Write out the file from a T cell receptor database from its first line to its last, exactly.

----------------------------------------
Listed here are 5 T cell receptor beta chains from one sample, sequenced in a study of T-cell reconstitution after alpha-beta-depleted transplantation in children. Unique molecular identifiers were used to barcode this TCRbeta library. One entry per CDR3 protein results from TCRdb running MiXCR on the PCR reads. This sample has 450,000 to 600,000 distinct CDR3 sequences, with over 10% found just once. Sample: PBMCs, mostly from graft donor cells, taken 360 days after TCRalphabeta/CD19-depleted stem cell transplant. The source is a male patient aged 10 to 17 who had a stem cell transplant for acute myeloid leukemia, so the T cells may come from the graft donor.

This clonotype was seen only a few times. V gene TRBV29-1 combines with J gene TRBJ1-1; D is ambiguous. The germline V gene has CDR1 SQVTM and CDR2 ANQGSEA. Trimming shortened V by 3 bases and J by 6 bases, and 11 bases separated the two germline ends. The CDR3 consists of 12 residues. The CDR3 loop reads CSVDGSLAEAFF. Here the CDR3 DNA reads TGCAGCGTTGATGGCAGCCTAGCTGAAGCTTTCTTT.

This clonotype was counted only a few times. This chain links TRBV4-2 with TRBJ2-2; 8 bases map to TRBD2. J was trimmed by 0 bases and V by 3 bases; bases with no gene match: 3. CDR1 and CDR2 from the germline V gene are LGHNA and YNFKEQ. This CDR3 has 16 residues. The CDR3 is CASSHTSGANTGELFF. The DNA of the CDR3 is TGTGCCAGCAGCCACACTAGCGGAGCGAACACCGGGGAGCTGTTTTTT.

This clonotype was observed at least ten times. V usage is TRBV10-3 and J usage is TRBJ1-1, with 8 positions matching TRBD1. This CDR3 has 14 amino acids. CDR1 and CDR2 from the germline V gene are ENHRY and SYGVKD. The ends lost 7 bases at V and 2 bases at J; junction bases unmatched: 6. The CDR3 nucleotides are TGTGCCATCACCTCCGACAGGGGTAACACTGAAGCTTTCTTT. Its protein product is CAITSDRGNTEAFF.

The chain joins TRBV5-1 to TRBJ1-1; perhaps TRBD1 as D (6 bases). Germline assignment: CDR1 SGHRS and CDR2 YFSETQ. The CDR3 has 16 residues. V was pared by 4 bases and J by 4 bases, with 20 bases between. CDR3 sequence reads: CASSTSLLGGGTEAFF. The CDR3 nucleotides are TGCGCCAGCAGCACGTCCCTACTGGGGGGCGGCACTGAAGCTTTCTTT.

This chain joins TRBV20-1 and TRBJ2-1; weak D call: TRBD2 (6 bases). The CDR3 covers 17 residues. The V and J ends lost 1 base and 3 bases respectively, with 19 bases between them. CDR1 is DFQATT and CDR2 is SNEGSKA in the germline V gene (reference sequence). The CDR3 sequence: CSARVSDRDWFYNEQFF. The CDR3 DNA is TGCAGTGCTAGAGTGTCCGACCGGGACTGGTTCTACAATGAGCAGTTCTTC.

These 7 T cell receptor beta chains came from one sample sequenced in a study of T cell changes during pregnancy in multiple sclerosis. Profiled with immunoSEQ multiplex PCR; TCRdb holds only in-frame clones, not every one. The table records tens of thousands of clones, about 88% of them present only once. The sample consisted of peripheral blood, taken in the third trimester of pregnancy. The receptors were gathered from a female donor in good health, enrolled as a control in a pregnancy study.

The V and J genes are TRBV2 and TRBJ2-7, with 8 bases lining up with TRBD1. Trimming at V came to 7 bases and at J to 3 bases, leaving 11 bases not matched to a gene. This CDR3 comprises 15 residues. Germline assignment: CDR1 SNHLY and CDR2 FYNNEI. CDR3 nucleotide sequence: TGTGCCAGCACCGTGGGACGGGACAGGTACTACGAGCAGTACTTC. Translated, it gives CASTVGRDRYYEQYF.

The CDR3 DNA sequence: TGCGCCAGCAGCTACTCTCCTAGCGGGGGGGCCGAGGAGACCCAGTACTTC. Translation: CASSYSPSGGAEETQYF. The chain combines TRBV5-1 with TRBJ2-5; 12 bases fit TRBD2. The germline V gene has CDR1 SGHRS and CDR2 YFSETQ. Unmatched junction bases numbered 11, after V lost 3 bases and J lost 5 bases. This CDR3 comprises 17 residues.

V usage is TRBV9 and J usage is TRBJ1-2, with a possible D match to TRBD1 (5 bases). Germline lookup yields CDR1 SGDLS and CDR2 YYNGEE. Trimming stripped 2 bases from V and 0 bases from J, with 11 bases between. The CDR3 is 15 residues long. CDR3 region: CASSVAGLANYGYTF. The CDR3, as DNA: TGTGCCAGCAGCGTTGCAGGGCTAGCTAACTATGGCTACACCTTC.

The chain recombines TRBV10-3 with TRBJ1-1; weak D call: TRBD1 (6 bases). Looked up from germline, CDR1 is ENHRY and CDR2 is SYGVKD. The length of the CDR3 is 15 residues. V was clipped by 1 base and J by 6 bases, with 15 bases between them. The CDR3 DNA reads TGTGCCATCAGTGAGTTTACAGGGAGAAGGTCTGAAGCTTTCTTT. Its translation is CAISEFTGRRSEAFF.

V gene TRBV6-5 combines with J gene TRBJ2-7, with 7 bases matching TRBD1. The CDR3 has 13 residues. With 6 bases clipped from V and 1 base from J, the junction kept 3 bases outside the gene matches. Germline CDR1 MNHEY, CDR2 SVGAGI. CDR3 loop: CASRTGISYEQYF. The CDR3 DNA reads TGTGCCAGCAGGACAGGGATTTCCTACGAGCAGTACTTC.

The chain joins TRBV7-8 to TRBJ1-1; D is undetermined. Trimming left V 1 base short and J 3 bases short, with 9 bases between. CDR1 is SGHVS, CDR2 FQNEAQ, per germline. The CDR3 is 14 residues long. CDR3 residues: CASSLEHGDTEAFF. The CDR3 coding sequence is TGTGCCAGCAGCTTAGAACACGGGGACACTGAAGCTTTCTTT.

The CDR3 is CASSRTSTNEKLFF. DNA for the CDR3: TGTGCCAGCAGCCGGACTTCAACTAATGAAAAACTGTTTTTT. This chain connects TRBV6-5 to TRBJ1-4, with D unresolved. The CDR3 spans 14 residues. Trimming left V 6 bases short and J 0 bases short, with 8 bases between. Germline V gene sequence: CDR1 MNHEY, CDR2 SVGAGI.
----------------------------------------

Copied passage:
Listed here are 5 T cell receptor beta chains from one sample, sequenced in a study of T-cell reconstitution after alpha-beta-depleted transplantation in children. Unique molecular identifiers were used to barcode this TCRbeta library. One entry per CDR3 protein results from TCRdb running MiXCR on the PCR reads. This sample has 450,000 to 600,000 distinct CDR3 sequences, with over 10% found just once. Sample: PBMCs, mostly from graft donor cells, taken 360 days after TCRalphabeta/CD19-depleted stem cell transplant. The source is a male patient aged 10 to 17 who had a stem cell transplant for acute myeloid leukemia, so the T cells may come from the graft donor.

This clonotype was seen only a few times. V gene TRBV29-1 combines with J gene TRBJ1-1; D is ambiguous. The germline V gene has CDR1 SQVTM and CDR2 ANQGSEA. Trimming shortened V by 3 bases and J by 6 bases, and 11 bases separated the two germline ends. The CDR3 consists of 12 residues. The CDR3 loop reads CSVDGSLAEAFF. Here the CDR3 DNA reads TGCAGCGTTGATGGCAGCCTAGCTGAAGCTTTCTTT.

This clonotype was counted only a few times. This chain links TRBV4-2 with TRBJ2-2; 8 bases map to TRBD2. J was trimmed by 0 bases and V by 3 bases; bases with no gene match: 3. CDR1 and CDR2 from the germline V gene are LGHNA and YNFKEQ. This CDR3 has 16 residues. The CDR3 is CASSHTSGANTGELFF. The DNA of the CDR3 is TGTGCCAGCAGCCACACTAGCGGAGCGAACACCGGGGAGCTGTTTTTT.

This clonotype was observed at least ten times. V usage is TRBV10-3 and J usage is TRBJ1-1, with 8 positions matching TRBD1. This CDR3 has 14 amino acids. CDR1 and CDR2 from the germline V gene are ENHRY and SYGVKD. The ends lost 7 bases at V and 2 bases at J; junction bases unmatched: 6. The CDR3 nucleotides are TGTGCCATCACCTCCGACAGGGGTAACACTGAAGCTTTCTTT. Its protein product is CAITSDRGNTEAFF.

The chain joins TRBV5-1 to TRBJ1-1; perhaps TRBD1 as D (6 bases). Germline assignment: CDR1 SGHRS and CDR2 YFSETQ. The CDR3 has 16 residues. V was pared by 4 bases and J by 4 bases, with 20 bases between. CDR3 sequence reads: CASSTSLLGGGTEAFF. The CDR3 nucleotides are TGCGCCAGCAGCACGTCCCTACTGGGGGGCGGCACTGAAGCTTTCTTT.

This chain joins TRBV20-1 and TRBJ2-1; weak D call: TRBD2 (6 bases). The CDR3 covers 17 residues. The V and J ends lost 1 base and 3 bases respectively, with 19 bases between them. CDR1 is DFQATT and CDR2 is SNEGSKA in the germline V gene (reference sequence). The CDR3 sequence: CSARVSDRDWFYNEQFF. The CDR3 DNA is TGCAGTGCTAGAGTGTCCGACCGGGACTGGTTCTACAATGAGCAGTTCTTC.

These 7 T cell receptor beta chains came from one sample sequenced in a study of T cell changes during pregnancy in multiple sclerosis. Profiled with immunoSEQ multiplex PCR; TCRdb holds only in-frame clones, not every one. The table records tens of thousands of clones, about 88% of them present only once. The sample consisted of peripheral blood, taken in the third trimester of pregnancy. The receptors were gathered from a female donor in good health, enrolled as a control in a pregnancy study.

The V and J genes are TRBV2 and TRBJ2-7, with 8 bases lining up with TRBD1. Trimming at V came to 7 bases and at J to 3 bases, leaving 11 bases not matched to a gene. This CDR3 comprises 15 residues. Germline assignment: CDR1 SNHLY and CDR2 FYNNEI. CDR3 nucleotide sequence: TGTGCCAGCACCGTGGGACGGGACAGGTACTACGAGCAGTACTTC. Translated, it gives CASTVGRDRYYEQYF.

The CDR3 DNA sequence: TGCGCCAGCAGCTACTCTCCTAGCGGGGGGGCCGAGGAGACCCAGTACTTC. Translation: CASSYSPSGGAEETQYF. The chain combines TRBV5-1 with TRBJ2-5; 12 bases fit TRBD2. The germline V gene has CDR1 SGHRS and CDR2 YFSETQ. Unmatched junction bases numbered 11, after V lost 3 bases and J lost 5 bases. This CDR3 comprises 17 residues.

V usage is TRBV9 and J usage is TRBJ1-2, with a possible D match to TRBD1 (5 bases). Germline lookup yields CDR1 SGDLS and CDR2 YYNGEE. Trimming stripped 2 bases from V and 0 bases from J, with 11 bases between. The CDR3 is 15 residues long. CDR3 region: CASSVAGLANYGYTF. The CDR3, as DNA: TGTGCCAGCAGCGTTGCAGGGCTAGCTAACTATGGCTACACCTTC.

The chain recombines TRBV10-3 with TRBJ1-1; weak D call: TRBD1 (6 bases). Looked up from germline, CDR1 is ENHRY and CDR2 is SYGVKD. The length of the CDR3 is 15 residues. V was clipped by 1 base and J by 6 bases, with 15 bases between them. The CDR3 DNA reads TGTGCCATCAGTGAGTTTACAGGGAGAAGGTCTGAAGCTTTCTTT. Its translation is CAISEFTGRRSEAFF.

V gene TRBV6-5 combines with J gene TRBJ2-7, with 7 bases matching TRBD1. The CDR3 has 13 residues. With 6 bases clipped from V and 1 base from J, the junction kept 3 bases outside the gene matches. Germline CDR1 MNHEY, CDR2 SVGAGI. CDR3 loop: CASRTGISYEQYF. The CDR3 DNA reads TGTGCCAGCAGGACAGGGATTTCCTACGAGCAGTACTTC.

The chain joins TRBV7-8 to TRBJ1-1; D is undetermined. Trimming left V 1 base short and J 3 bases short, with 9 bases between. CDR1 is SGHVS, CDR2 FQNEAQ, per germline. The CDR3 is 14 residues long. CDR3 residues: CASSLEHGDTEAFF. The CDR3 coding sequence is TGTGCCAGCAGCTTAGAACACGGGGACACTGAAGCTTTCTTT.

The CDR3 is CASSRTSTNEKLFF. DNA for the CDR3: TGTGCCAGCAGCCGGACTTCAACTAATGAAAAACTGTTTTTT. This chain connects TRBV6-5 to TRBJ1-4, with D unresolved. The CDR3 spans 14 residues. Trimming left V 6 bases short and J 0 bases short, with 8 bases between. Germline V gene sequence: CDR1 MNHEY, CDR2 SVGAGI.